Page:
AU, Muslim groups condemn Trump’s decision on Jerusalem
The African Union has condemned the decision by U.S President Donald Trump to recognize Jerusalem as Israel's official capital, saying this could derail the Middle East peace process.
African Union Commission Chairperson Moussa Faki said in a statement, he "regrets the decision which will only increase tensions in the region and beyond".
He reiterated the solidarity of the African Union with the Palestinian people and its support to their legitimate quest for an independent state, with East Jerusalem as its capital.
Meanwhile, Muslim groups and civil rights organizations in have also condemned the U.S. president's decision.
South Africa's Muslim Judicial Council (MJC) said in a statement on Thursday Trump's announcement might ignite conflict and religious confrontation in the Middle East because the city of Jerusalem is sacred to all three monotheistic religions.
"It is not the right of the U.S. or any other government or people to decide which city should be the capital of any country," MJC President Shaykh Irafaan Abrahams said.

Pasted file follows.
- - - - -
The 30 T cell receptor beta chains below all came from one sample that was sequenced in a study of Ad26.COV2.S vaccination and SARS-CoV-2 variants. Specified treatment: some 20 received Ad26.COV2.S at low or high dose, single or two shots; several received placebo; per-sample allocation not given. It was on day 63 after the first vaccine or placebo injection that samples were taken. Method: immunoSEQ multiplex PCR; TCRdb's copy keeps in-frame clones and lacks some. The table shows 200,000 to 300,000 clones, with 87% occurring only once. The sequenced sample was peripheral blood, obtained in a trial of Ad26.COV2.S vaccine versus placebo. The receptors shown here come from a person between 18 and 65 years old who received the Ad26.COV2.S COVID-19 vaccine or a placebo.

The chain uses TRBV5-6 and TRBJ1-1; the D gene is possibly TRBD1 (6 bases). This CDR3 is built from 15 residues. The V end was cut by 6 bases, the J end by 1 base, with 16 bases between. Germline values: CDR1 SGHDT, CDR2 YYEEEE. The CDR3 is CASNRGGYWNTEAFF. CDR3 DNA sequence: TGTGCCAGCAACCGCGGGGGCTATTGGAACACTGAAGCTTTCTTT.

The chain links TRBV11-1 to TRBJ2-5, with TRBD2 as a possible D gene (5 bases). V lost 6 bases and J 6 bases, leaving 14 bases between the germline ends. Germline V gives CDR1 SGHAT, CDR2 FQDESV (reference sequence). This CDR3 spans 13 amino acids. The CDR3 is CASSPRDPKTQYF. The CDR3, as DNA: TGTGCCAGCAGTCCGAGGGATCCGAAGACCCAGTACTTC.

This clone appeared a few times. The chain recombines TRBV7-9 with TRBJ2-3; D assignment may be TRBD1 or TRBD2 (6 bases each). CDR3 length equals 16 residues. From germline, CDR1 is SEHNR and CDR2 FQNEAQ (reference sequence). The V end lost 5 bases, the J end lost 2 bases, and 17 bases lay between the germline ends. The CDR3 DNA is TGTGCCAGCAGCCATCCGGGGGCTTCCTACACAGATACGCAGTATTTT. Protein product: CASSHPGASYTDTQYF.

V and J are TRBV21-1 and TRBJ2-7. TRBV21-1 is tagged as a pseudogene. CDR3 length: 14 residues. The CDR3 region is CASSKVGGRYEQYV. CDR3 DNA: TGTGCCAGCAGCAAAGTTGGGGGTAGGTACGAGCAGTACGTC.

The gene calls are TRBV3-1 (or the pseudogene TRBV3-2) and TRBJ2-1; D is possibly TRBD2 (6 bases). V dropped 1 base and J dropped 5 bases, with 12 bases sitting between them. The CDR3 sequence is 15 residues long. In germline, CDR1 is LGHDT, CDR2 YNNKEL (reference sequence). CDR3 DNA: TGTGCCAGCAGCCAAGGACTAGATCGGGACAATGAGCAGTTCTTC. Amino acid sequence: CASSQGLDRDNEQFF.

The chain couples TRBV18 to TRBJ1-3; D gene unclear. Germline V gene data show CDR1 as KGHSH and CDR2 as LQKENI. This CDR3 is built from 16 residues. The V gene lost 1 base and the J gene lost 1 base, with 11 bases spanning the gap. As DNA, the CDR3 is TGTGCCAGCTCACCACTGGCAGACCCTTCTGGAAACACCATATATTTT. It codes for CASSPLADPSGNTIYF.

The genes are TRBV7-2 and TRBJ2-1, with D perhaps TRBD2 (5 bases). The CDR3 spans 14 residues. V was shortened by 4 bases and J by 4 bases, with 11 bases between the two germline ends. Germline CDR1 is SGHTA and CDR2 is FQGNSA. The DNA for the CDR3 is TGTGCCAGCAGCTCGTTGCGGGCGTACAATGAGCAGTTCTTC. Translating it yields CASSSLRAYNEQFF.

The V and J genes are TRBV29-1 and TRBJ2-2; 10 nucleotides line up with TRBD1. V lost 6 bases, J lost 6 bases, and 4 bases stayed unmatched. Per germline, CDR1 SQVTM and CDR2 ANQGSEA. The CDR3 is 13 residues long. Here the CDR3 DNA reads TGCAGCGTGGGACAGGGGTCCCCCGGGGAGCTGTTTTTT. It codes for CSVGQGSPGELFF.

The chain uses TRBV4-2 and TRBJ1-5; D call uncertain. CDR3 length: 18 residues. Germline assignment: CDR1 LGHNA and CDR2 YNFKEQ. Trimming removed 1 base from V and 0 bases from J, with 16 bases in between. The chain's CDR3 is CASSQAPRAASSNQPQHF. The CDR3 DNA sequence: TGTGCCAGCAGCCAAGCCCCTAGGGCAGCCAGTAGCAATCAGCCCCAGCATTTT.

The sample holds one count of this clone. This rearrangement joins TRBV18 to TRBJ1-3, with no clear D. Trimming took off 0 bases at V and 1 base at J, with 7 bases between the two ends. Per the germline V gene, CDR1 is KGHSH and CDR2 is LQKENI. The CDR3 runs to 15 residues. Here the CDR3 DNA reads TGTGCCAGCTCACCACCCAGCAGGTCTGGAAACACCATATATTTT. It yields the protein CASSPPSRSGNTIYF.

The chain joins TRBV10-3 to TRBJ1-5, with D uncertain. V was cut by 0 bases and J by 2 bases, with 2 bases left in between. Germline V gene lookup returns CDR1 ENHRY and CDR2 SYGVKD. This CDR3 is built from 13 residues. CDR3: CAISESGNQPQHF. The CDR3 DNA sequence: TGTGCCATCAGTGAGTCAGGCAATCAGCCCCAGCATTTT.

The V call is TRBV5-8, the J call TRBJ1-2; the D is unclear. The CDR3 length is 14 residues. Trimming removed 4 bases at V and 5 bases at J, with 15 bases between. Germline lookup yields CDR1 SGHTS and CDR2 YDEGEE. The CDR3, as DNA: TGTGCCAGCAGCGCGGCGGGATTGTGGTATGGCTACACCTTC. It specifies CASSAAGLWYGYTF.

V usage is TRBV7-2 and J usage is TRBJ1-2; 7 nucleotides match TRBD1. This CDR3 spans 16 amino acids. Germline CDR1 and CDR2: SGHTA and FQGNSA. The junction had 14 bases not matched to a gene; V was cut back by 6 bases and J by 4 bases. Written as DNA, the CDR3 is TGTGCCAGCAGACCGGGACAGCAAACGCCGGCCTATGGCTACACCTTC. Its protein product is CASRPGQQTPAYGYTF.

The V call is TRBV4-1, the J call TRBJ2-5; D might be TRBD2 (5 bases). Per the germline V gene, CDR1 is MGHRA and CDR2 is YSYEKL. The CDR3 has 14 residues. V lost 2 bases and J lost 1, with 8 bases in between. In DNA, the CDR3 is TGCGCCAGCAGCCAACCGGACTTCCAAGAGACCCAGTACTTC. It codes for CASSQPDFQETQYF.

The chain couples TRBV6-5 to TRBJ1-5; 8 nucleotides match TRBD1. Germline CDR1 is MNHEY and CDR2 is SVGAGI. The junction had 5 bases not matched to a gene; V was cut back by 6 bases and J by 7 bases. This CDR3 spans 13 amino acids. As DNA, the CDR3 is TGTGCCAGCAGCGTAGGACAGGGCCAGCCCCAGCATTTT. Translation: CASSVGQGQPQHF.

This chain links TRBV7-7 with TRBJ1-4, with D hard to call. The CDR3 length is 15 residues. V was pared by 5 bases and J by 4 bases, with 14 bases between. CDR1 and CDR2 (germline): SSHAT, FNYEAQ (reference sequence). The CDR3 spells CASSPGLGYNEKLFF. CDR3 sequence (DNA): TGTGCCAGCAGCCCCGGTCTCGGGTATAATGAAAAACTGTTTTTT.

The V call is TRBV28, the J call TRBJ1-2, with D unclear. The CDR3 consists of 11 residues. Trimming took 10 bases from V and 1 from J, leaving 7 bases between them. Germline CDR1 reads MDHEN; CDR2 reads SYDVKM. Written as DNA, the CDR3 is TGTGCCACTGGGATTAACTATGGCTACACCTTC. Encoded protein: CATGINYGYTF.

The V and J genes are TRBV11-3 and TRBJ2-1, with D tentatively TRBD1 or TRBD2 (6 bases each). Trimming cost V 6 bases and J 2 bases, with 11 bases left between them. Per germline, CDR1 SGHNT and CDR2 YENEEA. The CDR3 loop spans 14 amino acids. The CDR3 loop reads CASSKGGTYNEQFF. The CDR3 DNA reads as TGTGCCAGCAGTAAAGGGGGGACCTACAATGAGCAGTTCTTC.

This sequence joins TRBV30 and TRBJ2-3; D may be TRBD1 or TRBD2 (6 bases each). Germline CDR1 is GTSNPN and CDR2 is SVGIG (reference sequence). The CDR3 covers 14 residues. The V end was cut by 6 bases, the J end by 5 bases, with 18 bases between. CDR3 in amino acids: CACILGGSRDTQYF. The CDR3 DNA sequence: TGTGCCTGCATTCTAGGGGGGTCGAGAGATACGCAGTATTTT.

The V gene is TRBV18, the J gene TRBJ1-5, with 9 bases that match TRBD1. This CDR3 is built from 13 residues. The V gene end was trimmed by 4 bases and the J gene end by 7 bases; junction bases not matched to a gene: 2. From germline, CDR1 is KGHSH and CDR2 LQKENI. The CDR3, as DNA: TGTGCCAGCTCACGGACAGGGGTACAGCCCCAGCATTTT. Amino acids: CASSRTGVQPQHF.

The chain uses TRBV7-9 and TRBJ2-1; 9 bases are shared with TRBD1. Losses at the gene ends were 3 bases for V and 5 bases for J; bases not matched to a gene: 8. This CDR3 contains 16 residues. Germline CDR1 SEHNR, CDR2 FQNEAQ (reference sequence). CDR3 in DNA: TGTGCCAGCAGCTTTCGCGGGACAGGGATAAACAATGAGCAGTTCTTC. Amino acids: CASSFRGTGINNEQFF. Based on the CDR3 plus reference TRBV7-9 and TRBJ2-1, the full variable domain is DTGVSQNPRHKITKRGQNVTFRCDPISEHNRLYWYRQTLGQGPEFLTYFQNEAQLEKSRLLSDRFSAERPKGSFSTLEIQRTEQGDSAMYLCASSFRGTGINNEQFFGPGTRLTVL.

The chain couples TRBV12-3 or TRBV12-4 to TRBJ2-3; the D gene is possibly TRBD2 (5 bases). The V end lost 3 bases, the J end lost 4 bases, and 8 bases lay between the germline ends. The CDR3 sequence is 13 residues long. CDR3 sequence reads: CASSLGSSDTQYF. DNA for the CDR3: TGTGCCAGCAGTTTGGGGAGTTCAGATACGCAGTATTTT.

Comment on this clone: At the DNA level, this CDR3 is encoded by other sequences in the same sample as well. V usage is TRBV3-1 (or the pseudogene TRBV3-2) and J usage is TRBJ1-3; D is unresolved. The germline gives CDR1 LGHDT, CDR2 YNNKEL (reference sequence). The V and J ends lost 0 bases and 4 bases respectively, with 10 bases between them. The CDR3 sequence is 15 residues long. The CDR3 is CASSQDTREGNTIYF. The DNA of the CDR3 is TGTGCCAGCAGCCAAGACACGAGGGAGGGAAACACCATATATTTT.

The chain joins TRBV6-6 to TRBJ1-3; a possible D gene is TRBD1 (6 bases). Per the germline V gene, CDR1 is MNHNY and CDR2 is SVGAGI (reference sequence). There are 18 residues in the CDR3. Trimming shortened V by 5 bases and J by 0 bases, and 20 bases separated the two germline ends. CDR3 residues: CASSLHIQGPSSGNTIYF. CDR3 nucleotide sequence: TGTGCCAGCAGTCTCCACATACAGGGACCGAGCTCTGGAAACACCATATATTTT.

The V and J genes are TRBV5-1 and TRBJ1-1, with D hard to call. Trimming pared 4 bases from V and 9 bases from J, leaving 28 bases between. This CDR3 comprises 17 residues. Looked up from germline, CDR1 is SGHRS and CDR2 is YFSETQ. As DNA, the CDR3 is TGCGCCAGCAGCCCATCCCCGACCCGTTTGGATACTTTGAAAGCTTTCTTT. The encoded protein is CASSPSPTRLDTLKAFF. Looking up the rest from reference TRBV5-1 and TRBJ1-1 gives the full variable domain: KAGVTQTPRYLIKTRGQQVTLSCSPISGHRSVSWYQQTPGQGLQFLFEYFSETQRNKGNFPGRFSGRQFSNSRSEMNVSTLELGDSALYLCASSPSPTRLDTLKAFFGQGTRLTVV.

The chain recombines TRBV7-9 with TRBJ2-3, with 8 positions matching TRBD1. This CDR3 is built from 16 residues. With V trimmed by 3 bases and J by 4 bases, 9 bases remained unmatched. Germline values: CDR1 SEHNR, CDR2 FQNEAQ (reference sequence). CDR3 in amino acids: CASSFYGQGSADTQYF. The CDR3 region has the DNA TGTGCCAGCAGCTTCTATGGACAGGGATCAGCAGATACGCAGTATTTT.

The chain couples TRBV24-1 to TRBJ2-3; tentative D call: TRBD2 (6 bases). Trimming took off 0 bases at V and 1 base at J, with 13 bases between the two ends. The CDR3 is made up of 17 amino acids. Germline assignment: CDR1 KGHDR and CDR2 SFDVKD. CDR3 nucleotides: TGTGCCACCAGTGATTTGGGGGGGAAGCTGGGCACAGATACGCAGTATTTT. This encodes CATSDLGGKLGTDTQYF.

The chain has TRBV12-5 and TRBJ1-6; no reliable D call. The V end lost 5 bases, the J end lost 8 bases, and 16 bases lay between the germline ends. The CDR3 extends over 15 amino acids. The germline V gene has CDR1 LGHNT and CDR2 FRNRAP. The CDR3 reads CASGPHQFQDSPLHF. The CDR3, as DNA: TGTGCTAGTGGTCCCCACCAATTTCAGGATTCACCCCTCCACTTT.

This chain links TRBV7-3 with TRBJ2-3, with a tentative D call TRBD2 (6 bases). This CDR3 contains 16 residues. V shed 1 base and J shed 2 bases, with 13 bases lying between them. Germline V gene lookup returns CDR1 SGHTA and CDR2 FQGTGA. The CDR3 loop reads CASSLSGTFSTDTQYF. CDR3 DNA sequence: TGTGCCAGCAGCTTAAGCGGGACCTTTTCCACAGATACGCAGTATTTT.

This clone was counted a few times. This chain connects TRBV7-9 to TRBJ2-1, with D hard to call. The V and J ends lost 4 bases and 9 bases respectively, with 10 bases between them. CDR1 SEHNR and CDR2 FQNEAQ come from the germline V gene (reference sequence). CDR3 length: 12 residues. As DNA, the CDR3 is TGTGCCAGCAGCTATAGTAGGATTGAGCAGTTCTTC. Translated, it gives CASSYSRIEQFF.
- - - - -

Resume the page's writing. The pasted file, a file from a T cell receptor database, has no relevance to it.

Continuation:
Abrahams said by moving its embassy, the U.S. will become complicit in Israel's illegal annexation of Jerusalem and will destroy any chances of a peaceful and viable Palestinian state with East Jerusalem as its capital.
"We urgently request the United Nations to protect the rights of the Palestinian people as stated in international resolutions," he said.
Mozambique's Muslim leader Sheikh Ameen Uddin also condemned Trump's decision saying: "We fear that this might cause more conflicts and create more extremists in the region."
He said Trump had made a wrong decision and should consider correcting it, because the United Nations Secretary General, the Europe Union and Muslim countries all disagree with his announcement on Jerusalem.
Sheikh Dinala Chabulika of the Muslim Association of Malawi described Trump's decision as sad and unacceptable.
"As Muslims we cannot accept such a decision, unless Trump corrects it," he said, adding that they were deeply disappointed by the announcement.
Bram Hanekom, a member of South Africa's ruling African National Congress (ANC) and a pro-Palestine activist told Anadolu Agency they want the ANC to speed up its policy to downgrade diplomatic relations with Israel.
During an ANC policy conference in July, the party adopted a recommendation to downgrade the South African Embassy in Israel to a liaison office so as to reduce diplomatic relations.
The party said at the time Israel continued to treat Palestine with violence instead of trying to reach an agreement.